Why Every Author Should Watch Out for These Pitfalls

#1: Poor Quality

If we take the traditional publishing path, we still need to ensure that our work is as good as we can make it before we start querying. But even beyond the query stage, we can use these same tips for judging a potential publisher.

Purchase a couple of their stories (if you know the name of the editor you’d work with, target stories they worked on) and check:

  • Is the editing good quality?
  • Are the covers attractive?
  • Are the books free of wonky formatting?

If the answer to any of those questions is “no,” we can ask ourselves what value the publisher adds to justify their royalty cut. We might be better off rejecting a contract than getting involved with an unprofessional publisher.

#2: One Egg in a Basket

Obviously, traditionally published authors should work on their next book too, but they can also think about diversifying their baskets. Maybe they’d start another series with a second publisher, maybe they’d write in a new genre, or maybe they’d become a hybrid author. The point is that no one will ever care about our success as much as we will, so we should never make ourselves too dependent on one publisher or company.

#3: Giving Up

Going along with Pitfall #2, success will take time with traditionally published authors too. We don’t want to give up—or be forced out by cancelled contracts, etc.—and feel helpless. There’s almost always another thing we can do or try. As Dory says in Nemo, “Just keep swimming.”

The fact that these same pitfalls can apply to self-published and traditionally published authors alike reinforces the idea that there’s no “perfect” approach. There are pros and cons to either path.

The important point is to recognize which path will work best for us (and that might be different from story to story). No matter how we decide, we can educate ourselves on how to avoid any pitfalls we might encounter. *smile*

Julie wants to know, have you indie published? Can you think of any pitfalls she missed?  Do you agree that these pitfalls and tips can apply to authors regardless of their publishing path? How else might they apply? Do you have any advice to add, or questions for Julie to answer?

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Fingers on a piano with text: What Makes an Expert?

An interesting article recently discussed research on the brains of writers. Specifically, the research studied what sections of the brain “lit up” in an fMRI (functional MRI) scan during various phases of writing, like brainstorming and drafting.

One important finding seemed to match research in other areas, namely that experienced people think differently from those just learning the ropes. Being an expert isn’t just about knowing more.

What Is an Expert?

An expert knows more than novices obviously, but they do more than simply apply the information they know. They also change their thought processes. They’re able to skip whole steps of thinking about their task (on a conscious level) so they work more efficiently.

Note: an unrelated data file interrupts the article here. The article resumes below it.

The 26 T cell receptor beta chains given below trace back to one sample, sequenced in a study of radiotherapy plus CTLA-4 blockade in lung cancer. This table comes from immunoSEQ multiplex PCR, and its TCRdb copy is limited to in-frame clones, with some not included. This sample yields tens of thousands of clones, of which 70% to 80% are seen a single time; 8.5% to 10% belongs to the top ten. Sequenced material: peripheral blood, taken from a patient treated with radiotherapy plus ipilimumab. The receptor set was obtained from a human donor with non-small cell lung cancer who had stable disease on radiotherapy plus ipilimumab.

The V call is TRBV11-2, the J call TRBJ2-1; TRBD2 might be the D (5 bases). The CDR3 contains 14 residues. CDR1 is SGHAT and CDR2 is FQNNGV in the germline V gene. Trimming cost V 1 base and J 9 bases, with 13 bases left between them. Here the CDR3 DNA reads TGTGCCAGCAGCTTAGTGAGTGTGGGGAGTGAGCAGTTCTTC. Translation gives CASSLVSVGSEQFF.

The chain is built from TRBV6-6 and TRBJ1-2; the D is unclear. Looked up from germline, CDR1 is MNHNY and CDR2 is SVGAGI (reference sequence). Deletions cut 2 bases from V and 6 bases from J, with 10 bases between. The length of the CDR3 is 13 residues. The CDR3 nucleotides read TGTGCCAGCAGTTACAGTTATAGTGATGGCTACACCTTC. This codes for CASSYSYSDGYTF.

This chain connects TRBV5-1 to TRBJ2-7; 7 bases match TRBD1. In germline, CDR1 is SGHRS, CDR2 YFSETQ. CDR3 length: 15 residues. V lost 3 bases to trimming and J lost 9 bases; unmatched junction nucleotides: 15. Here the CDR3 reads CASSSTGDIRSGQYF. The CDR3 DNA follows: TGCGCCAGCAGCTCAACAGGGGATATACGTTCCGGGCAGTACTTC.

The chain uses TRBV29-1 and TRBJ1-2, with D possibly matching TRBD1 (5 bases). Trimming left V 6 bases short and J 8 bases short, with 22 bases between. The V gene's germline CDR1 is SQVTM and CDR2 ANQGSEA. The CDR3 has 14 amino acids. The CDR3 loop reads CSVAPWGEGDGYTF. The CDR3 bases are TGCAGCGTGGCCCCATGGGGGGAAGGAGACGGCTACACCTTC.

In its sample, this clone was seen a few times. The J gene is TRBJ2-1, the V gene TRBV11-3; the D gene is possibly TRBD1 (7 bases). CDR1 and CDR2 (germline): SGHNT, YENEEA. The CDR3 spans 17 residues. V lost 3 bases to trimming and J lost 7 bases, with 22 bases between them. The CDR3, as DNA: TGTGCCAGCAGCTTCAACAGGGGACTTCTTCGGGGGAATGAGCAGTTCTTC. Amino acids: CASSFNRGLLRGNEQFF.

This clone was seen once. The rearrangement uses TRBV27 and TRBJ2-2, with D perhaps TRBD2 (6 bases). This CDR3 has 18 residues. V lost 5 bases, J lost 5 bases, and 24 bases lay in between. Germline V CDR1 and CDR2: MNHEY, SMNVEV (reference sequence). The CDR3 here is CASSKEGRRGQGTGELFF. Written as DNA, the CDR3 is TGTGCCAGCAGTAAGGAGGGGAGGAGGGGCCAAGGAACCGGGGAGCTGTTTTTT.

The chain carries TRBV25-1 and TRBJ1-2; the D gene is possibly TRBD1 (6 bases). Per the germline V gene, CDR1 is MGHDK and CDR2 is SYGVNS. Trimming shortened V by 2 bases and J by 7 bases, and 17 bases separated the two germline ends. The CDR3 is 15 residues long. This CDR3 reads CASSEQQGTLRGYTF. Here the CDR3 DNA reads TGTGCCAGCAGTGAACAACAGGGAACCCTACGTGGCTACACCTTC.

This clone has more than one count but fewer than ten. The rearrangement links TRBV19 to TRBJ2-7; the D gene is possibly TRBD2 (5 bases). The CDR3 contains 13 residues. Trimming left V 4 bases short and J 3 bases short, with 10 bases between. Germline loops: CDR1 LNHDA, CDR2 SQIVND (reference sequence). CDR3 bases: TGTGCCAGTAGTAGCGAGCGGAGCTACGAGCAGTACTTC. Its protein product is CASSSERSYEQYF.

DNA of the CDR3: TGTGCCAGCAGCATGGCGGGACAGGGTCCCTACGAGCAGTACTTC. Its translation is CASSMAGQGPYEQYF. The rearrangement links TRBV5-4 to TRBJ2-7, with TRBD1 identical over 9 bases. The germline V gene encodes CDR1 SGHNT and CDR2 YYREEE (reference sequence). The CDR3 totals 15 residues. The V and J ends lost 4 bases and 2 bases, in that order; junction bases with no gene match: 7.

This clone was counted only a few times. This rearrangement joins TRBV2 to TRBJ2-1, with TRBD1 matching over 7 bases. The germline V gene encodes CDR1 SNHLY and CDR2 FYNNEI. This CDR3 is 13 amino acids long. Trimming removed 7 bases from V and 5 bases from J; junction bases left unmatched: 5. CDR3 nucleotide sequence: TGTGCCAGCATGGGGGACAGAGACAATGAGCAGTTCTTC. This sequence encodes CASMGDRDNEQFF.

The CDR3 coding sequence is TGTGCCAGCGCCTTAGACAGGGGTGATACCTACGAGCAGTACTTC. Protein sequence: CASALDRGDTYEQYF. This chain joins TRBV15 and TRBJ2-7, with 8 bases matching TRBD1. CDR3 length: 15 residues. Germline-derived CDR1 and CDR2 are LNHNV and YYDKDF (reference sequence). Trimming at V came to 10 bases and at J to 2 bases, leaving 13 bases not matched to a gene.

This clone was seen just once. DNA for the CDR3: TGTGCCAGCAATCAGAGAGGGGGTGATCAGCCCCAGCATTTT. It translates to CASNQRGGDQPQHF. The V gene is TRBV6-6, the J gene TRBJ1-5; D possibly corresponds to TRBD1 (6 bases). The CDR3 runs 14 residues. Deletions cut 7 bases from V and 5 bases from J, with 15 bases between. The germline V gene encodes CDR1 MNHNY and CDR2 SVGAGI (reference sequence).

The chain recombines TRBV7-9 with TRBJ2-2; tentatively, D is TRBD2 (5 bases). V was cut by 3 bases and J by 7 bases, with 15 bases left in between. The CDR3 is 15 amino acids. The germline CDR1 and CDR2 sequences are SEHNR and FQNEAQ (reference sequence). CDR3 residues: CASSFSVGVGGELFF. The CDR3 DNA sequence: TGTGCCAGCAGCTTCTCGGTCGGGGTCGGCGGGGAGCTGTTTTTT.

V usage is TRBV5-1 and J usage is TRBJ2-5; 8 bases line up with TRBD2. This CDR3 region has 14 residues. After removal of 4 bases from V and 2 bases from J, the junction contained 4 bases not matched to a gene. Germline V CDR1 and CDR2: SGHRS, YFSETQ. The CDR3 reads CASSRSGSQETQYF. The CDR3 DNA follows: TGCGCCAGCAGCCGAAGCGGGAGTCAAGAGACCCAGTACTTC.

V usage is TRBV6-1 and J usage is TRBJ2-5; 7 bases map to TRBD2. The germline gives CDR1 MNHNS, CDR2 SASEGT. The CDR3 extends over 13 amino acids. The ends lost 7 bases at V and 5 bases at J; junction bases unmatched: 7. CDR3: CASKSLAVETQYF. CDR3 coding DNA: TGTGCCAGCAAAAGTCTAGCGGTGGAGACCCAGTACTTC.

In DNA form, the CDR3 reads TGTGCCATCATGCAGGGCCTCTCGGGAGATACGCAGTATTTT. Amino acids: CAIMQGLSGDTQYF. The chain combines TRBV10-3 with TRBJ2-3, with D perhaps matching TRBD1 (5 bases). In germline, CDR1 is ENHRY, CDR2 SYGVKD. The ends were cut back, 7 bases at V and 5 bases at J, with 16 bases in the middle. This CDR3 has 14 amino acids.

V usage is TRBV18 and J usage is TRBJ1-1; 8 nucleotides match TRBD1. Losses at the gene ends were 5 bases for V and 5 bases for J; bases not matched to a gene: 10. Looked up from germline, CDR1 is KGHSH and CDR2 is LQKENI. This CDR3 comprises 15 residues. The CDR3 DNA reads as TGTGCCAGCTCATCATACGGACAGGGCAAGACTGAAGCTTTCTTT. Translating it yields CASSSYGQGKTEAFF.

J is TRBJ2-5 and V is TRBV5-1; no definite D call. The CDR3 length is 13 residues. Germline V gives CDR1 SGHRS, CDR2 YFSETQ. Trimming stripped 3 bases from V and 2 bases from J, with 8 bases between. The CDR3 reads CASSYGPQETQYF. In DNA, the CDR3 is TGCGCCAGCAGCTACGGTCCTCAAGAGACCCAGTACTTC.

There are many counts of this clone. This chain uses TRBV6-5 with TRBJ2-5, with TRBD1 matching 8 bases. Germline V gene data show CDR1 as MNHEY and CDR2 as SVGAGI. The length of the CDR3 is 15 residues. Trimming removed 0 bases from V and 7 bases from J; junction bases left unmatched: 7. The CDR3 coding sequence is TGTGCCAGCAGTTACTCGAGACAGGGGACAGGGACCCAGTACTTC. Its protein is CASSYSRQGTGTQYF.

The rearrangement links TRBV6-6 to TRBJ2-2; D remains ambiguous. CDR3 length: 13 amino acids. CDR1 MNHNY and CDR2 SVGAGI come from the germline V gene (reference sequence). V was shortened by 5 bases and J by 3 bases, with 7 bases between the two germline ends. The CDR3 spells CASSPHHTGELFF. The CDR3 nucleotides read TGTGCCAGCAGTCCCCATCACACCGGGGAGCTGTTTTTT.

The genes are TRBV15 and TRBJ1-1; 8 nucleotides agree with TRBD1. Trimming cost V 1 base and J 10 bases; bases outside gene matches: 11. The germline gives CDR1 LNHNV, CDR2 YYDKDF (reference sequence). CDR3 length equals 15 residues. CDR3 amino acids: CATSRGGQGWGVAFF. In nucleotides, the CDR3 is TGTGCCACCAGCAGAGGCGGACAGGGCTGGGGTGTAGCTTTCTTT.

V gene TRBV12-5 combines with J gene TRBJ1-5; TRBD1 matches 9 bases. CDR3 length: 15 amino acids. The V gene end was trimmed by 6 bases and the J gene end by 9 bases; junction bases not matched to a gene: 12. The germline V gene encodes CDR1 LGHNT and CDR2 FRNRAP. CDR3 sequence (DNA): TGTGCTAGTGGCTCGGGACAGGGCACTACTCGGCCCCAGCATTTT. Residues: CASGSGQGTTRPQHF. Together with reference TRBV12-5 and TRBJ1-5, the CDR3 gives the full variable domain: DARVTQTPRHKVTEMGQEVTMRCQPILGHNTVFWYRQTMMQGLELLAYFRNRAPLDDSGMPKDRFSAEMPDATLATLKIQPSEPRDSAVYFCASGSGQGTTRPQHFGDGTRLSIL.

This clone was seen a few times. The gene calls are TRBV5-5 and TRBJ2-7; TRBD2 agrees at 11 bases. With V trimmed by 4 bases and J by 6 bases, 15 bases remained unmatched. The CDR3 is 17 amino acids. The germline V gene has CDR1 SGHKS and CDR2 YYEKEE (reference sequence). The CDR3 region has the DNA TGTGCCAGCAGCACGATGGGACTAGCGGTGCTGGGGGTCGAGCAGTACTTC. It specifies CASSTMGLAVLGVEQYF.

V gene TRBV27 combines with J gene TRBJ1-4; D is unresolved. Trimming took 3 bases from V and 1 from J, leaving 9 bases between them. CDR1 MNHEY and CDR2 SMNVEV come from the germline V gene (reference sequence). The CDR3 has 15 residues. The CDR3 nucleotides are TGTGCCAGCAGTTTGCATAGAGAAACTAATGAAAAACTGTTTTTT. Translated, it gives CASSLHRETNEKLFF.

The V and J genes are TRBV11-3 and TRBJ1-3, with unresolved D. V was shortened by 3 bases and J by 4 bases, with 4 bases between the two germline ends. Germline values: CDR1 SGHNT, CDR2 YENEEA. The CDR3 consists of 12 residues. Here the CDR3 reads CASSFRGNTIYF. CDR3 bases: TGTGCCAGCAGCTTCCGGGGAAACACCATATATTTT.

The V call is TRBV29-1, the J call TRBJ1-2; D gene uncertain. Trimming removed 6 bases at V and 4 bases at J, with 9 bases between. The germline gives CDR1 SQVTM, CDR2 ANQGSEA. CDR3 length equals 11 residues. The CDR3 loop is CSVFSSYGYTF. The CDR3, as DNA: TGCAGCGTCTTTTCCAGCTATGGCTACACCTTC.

This lack of conscious effort makes their process look so natural that we might think they have a special talent. However, study after study has revealed that these experts have no greater speed, intelligence, memory, etc. Instead, they’d gained their efficiency through extensive practice.

The doctor behind the research on writers’ brains had previously studied other creative types, like musicians and singers, and I’ve heard of similar studies involving chess players and scientists. In other words, those willing to put in the practice time can become an expert. *smile*

What Efficiency Looks Like: Chess Masters

In the studies of chess masters, the differences between experts and novices came down to their experiences—but not experiences regarding potential moves. Rather, the experts’ experiences helped them recognize complex patterns.

These patterns allow chess masters to “simply know” that certain board configurations should be played a certain way. Without that recognition, a chess novice has to take the time to think through potential moves on each turn. Furthermore, those patterns make it easier for chess masters to learn new information, as they’re not starting from scratch each time.

Our brains love to be efficient (some might say lazy), and pattern recognition is a huge part of most tasks. Memorizing 50 random numbers is near impossible. Memorizing a 50-number pattern (2, 4, 6, 8…) is easy. One takes up 50 “bits” of our memory while the other takes up one “bit”—that’s efficiency.

With practice, typing progresses from hunt-and-peck methods to automatic “muscle memory” movements. The same conscious-concentration-to-automatic-processes happens for mental tasks as well.

One Way Writers’ Brains Change with Practice

In the study from the article, the brains of novice writers focused on “visual processing” during a brainstorming session—such as what we might expect if we were visualizing a scene. In contrast, the brains of experienced writers also activated speech centers during brainstorming—as though they were not only picturing a scene but also internally narrating, or starting the process of putting the scene into words.